Crude oil (CLG3 & LCOH3) prices weighed down by risk-off tone

A strong US jobs report on Friday sparked a risk-off tone after prospects of rate cuts this year continued to gain traction following the Fed meeting last week. This was exacerbated by concerns of rising inventories and weaker than expected demand in China. EU’s caps on Russian oil products kicked in over the weekend; 100/bbl for premium products, such as diesel, and USD 45/bbl for cheaper products, including fuel oil. Russian Energy Minister stated that there is no reason to sharply reduce output of Russian petroleum products because of the EU embargo, so little disruption to supplies can be expected. But OPEC’s supply cuts still keeps the market tight. WTI futures were slightly higher at $73.50 after slipping from $78 on Friday; while Brent found support at $80 for now.

Commodities; metals head south; breakfast commodities charge

The most strength is coming in breakfast plate commodities; orange juice, coffee, sugar, and soybeans, with prices mostly being supported by limited supply following the hurricanes last year. While wheat and lean hogs are lower. In metals, we’re seeing price weakness in commodities that have been benefiting from Chinese demand picking up. Iron ore, copper, and aluminium appear to be facing selling pressure, with investors and traders taking profits, awaiting more evidence of a pickup in activity in China. The higher US dollar is also acting as a catalyst to take profits. That said, longer term fundamentals in metal commodities supports higher prices over the longer term. Gold is also seeing a sharp pullback from its fresh cycle highs after the US dollar picked up strength (following that very strong US jobs report). That said, gold ETFs like GLD, have seen increased buying throughout the year. Click here for Ole Hansen’s commodity report.

Gold (XAUUSD) broke below $1900

Gold broke back below USD1,900/oz as the prospect of monetary loosening shrank following the strong jobs data. Further strength in the US dollar could continue to weigh on the yellow metal, but rising US-China tensions could provide a leg of support to the safe haven metal. With $1872 support also broken, traders could be watching the next support level at $1845.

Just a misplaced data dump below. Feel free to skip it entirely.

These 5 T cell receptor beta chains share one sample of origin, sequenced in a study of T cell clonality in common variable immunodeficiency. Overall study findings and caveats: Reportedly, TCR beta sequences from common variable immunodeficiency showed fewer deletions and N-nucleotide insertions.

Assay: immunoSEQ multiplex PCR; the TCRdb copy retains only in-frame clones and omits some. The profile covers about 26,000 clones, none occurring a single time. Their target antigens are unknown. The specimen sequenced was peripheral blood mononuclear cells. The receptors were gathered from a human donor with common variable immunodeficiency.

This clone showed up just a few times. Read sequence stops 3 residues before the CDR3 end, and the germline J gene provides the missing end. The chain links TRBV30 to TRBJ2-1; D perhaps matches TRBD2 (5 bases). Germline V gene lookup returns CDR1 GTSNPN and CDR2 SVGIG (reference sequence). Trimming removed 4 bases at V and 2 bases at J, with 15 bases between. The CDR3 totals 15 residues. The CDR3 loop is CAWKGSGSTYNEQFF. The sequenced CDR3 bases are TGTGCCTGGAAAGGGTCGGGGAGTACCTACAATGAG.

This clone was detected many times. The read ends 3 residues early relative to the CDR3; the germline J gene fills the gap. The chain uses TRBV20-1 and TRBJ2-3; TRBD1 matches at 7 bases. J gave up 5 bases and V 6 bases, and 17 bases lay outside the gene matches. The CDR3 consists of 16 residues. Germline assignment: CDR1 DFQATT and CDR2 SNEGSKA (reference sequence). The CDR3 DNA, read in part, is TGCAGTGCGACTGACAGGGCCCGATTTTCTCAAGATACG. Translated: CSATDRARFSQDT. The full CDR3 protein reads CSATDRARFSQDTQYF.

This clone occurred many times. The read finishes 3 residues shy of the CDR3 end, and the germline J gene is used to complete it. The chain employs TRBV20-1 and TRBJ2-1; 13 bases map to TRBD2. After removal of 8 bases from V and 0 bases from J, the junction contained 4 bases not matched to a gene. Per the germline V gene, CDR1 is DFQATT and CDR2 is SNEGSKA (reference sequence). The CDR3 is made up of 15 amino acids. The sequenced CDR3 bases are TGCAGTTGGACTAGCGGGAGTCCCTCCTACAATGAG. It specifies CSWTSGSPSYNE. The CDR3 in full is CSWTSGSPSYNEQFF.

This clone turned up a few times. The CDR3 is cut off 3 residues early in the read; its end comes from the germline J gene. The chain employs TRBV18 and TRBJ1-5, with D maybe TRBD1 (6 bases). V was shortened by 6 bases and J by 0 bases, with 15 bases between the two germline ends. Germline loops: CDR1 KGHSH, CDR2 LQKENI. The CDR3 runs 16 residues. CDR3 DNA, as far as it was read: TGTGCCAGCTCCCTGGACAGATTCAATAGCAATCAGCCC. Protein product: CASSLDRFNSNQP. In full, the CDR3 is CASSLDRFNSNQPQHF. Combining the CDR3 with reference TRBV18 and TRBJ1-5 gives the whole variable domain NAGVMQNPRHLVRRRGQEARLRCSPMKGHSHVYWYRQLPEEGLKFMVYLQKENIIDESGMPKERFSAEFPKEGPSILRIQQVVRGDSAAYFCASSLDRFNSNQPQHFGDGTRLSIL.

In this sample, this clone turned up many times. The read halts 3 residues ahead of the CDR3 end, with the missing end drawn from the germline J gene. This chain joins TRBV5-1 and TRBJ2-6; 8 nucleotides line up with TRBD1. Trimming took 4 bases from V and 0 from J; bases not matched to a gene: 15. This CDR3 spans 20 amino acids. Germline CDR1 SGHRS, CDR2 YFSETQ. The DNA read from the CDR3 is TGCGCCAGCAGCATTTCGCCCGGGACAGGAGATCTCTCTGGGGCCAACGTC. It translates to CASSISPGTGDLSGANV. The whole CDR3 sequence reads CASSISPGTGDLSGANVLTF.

What to consider?

US January jobs data to question the peak rates narrative

A shocking +517k gain in the US nonfarm payrolls on Friday vs. expectations of +188k, along with a net revision of +71k to the prior two months’ data, continued to suggest that labor market in the US remains far too tight despite abundant news of layoffs in January. Other aspects of the report were also robust. Unemployment rate saw a surprise fall again to 3.4% from 3.5% (exp. 3.6%), the lowest since 1969. Average hourly wage growth was unchanged at the 0.3% M/M pace, while the Y/Y fell to 4.4%, still less than the expected 4.3%, and the prior was upwardly revised to 4.8% from 4.6%. With market focusing on data more that what Fed Chair Powell said last week, this is likely to send some jitters as it questions the peak rates narrative for the Fed and took the 10year Treasury yields over 10bps higher on Friday.

Goldilocks US ISM services report for January

After the jobs report, ISM services also surprised on the upside on Friday. The index rose to 55.2 for January (vs. expected 50.4) from 49.2, in what was the biggest monthly gain since June 2020. Business activity accelerated to 60.4 (prev. 53.5, exp. 54.5). Employment lifted back into expansionary territory at 50.0 (prev. 49.4), and new orders surged higher to 60.4 (prev. 45.2). Moreover, the inflationary gauge of prices paid dipped a notch to 67.8 from 68.1, but still remained elevated by historical standards.

Caixin China PMI in expansion, the first time since September 2022

Caixin China PMI Services came in at 52.9 in January, 4.9 points higher than the December reading beating the median forecast of 51.0. It was back to the expansion territory for the first time since September last year. The output and new orders sub-indices were back into the expansion territory for the first time in five months. The new export orders subindex rose to the highest level since April 2021 and was back in the expansion territory. The employment sub-index, however, stayed in the contraction territory for the third month in a row.

Reports of Amamiya being approached to be the next BOJ Governor

Japan’s Nikkei reported that the government has approached Bank of Japan Deputy Gov. Masayoshi Amamiya as a possible successor to central bank chief Haruhiko Kuroda. The week was supposed to bring possible BOJ chief nominations, as the nominees list has to be presented to parliament on February 10. However, FM Suzuki refused to confirm Amamiya’s nomination. Amamiya has helped Kuroda since 2013 on monetary policies, and is considered the most dovish among the contenders, which is thrashing hopes that BOJ policy normalization could progress under the new chief.

US-China tensions heightened over the Chinese surveillance balloon incident

The Chinese surveillance balloon floating over the U.S. soil for multiple days was finally brought down by an American fighter jet on Saturday. Both sides exchanged accusations over the incident. Before that, the U.S. Secretary of State Anthony Blinken announced on Friday that he was postponing his trip to China.